CCB20 consistently shows UK respondents ahead of their global peers in terms of their commitment to investing in the development of new products. “Developing new products and services” is the growth strategy with the highest strategic priority amongst UK respondents, compared with the global priority of “expanding in domestic markets.” The UK C-suite’s priority for technological investment is also to focus “new services and products” (22%), with global respondents instead prioritizing “internal efficiencies.”
The UK’s attraction
It’s this UK corporate focus on innovation that has no doubt contributed to the UK’s becoming the global C-suite’s preferred destination for M&A in CCB20. It’s certainly striking that the UK has moved to this position given the turmoil of recent months. But, it’s important to remember that companies make acquisitions for the long, not the short-term.
The UK’s reputation for developing intellectual property, its renowned universities and the strength of its talent endure and continue to attract overseas buyers. The UK has other obvious advantages of geography, in standing between the US and Asia, in its language; in its business-friendly legal system, and in the ease of access to finance.
Global respondents rank the UK as top M&A destination in most sectors
|Consumer products & retail||2|
|Oil and gas||2|
|Power and utilities||1|
|Media and entertainment||1|
CCB20 also shows that the UK’s attractions extend beyond technology. Most companies looking to buy in the UK, said they wanted to acquire in consumer products and retail, industrials and financial services – three sectors that face heightened pressure in the UK, as our latest profit warning data shows. This may reflect supply chain and regulatory repositioning by global companies, as they prepare for life after Brexit. In terms of consumer businesses, overseas acquirers may also be looking at a post-Brexit economy of slower immigration and faster wage growth; which – in benign scenarios – could increase consumer spending, boosting businesses that can lower labour volumes.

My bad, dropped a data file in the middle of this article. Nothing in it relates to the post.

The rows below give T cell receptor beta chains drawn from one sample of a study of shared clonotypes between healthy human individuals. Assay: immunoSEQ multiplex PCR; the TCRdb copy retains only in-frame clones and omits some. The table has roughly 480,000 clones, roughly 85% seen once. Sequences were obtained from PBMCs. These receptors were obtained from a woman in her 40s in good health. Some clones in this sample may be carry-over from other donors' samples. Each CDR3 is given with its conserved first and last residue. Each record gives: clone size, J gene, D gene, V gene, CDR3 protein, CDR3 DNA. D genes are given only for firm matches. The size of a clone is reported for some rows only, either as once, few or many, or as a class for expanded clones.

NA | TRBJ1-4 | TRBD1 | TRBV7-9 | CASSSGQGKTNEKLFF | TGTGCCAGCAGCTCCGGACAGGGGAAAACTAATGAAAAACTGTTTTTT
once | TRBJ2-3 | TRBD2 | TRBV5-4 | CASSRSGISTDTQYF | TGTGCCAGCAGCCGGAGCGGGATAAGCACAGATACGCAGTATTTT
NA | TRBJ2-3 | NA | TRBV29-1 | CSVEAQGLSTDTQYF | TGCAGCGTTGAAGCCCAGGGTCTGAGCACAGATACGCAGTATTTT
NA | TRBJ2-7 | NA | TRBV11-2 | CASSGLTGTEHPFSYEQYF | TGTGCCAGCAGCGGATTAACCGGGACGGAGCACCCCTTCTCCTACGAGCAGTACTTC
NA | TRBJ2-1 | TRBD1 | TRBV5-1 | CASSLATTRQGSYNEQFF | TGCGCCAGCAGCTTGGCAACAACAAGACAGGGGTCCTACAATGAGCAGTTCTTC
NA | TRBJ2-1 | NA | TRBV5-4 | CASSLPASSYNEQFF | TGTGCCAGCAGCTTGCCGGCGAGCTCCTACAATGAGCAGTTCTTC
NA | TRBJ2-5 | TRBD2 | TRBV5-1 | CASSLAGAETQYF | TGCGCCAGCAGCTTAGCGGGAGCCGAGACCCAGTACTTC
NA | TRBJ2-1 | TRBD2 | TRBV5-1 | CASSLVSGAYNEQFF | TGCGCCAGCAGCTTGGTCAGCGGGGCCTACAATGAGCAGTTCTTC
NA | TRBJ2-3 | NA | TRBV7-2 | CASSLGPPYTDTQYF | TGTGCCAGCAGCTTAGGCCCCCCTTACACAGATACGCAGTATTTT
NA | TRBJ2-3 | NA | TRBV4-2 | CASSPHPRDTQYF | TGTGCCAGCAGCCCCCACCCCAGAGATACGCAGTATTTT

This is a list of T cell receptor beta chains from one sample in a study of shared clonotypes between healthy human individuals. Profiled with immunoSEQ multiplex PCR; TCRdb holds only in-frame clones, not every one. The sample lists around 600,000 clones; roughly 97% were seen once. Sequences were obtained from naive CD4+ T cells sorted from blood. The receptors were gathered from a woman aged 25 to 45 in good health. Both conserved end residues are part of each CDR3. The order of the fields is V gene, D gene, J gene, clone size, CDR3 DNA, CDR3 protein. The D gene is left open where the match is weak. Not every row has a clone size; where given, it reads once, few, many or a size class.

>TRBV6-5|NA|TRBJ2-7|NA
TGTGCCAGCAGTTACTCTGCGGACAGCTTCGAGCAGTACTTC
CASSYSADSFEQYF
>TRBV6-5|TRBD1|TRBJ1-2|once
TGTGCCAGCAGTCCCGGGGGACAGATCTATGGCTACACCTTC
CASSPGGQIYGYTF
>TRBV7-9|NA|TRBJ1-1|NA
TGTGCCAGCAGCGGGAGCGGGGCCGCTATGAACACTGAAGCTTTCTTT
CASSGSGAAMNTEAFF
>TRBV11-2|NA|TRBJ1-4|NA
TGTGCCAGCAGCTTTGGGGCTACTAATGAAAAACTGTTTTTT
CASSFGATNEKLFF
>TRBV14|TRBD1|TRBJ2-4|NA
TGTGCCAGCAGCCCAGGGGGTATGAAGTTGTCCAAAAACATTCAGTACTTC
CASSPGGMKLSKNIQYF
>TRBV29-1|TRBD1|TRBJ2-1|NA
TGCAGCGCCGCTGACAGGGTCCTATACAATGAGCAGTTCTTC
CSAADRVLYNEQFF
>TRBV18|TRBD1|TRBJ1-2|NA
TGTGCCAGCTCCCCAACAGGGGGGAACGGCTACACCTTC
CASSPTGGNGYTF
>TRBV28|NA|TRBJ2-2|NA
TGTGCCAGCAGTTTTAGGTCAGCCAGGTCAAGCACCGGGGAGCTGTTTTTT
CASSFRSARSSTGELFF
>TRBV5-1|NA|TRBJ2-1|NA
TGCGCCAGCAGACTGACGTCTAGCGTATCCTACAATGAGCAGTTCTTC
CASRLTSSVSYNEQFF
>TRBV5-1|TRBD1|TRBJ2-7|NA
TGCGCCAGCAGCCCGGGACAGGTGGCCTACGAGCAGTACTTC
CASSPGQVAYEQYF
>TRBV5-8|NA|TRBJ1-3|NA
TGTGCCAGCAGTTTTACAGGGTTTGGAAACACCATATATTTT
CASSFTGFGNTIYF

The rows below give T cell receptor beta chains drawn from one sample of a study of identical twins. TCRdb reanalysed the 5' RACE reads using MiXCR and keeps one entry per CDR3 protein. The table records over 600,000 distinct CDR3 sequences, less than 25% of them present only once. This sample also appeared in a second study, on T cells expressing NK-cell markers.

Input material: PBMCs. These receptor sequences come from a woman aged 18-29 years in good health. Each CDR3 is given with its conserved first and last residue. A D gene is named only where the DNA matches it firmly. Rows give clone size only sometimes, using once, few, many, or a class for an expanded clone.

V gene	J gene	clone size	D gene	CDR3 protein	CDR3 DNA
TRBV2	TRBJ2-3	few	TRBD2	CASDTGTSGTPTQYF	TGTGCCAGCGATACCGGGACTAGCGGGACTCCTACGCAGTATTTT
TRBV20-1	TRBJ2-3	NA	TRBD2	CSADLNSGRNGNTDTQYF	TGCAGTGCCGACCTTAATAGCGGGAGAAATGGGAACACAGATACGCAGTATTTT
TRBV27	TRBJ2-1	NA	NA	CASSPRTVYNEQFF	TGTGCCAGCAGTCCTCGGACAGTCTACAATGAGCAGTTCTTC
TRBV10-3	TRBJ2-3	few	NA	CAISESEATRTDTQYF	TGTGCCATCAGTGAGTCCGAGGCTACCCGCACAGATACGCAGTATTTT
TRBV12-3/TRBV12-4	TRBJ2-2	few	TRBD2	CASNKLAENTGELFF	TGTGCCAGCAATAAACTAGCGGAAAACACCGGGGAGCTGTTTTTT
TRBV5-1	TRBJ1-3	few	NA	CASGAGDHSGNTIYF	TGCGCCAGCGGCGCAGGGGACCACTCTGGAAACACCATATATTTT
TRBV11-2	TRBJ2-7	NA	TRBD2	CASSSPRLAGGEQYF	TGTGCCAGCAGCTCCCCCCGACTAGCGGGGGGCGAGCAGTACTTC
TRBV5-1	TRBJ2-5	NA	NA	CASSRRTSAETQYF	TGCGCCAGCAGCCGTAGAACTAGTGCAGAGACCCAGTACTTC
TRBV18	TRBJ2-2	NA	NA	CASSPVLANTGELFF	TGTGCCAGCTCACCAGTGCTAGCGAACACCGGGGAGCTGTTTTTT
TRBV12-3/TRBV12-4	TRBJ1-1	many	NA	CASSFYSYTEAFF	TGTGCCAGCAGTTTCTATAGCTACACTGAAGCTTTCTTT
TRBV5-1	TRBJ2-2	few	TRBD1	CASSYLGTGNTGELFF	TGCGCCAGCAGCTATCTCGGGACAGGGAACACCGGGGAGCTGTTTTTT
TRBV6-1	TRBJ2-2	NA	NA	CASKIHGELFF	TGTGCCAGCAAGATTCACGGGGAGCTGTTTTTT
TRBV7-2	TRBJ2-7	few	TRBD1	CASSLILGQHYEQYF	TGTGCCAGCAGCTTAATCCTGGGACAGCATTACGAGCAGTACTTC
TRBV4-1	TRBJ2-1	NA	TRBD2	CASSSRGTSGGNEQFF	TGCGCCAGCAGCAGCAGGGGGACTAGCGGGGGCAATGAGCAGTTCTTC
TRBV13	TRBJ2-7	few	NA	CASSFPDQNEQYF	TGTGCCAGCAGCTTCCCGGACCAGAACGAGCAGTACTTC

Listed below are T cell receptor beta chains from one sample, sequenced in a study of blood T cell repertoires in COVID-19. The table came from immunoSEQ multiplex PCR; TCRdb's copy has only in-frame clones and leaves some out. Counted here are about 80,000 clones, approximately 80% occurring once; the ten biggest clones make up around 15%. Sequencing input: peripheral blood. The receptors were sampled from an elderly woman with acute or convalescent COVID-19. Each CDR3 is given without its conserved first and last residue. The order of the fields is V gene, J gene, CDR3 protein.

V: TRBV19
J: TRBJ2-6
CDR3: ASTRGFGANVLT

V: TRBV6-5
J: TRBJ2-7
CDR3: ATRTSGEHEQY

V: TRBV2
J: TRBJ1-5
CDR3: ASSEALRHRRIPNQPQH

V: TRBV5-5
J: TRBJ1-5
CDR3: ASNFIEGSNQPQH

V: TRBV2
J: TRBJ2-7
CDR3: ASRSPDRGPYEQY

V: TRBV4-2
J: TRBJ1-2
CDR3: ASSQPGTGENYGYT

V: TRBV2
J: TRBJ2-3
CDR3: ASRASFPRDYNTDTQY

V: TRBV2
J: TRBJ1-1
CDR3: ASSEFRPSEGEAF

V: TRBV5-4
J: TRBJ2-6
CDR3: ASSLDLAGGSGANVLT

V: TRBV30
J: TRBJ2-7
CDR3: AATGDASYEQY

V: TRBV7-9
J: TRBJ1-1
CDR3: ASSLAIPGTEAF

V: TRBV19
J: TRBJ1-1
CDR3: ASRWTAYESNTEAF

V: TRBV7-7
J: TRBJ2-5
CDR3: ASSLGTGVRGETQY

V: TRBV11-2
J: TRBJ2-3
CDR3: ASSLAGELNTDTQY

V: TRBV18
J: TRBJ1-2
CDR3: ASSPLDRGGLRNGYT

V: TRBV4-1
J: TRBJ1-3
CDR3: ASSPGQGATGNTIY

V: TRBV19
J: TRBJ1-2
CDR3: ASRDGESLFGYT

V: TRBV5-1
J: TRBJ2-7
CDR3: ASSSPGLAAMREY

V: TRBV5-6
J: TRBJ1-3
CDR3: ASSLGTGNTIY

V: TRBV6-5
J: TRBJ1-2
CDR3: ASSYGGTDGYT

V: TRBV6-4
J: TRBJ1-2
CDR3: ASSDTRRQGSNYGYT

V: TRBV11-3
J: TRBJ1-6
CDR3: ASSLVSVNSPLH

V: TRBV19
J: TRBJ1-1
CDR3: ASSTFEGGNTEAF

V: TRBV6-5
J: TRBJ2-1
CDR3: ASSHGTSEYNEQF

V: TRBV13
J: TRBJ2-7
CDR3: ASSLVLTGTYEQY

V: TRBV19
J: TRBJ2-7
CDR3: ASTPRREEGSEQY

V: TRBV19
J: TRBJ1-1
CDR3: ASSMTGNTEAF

This angle is clearly a more speculative play for overseas companies looking from the outside in. But, we also need to remember that these figures also include responses from UK companies, who – given these higher costs – will also be looking to consolidate their sector.
What does this mean for UK deal activity?
If last six months shows us anything, it is that sentiment can change remarkably quickly and forecasts move with equal rapidity.
Making solid predictions as to deal volume and value is therefore challenging. But, what this survey undoubtedly tells us is that companies are building for the longer term and the UK still offers a great deal for businesses looking for innovation and resilient growth.
UK companies are repositioning their businesses with much greater urgency than they expected even six months ago, with M&A seen to be providing much greater speed and certainty than capital investment alone – and investors increasingly pressing for this change. Overseas buyers are also looking beyond the UK’s challenges to its many remaining attractions, so we expect to see more significant deals in this area. What we see less of is UK companies looking outside, with outbound volumes remaining subdued. But perhaps that will change, if US valuations ease?
Let us know what you think the next 12 months will bring….
You can read more about CCB20 <here>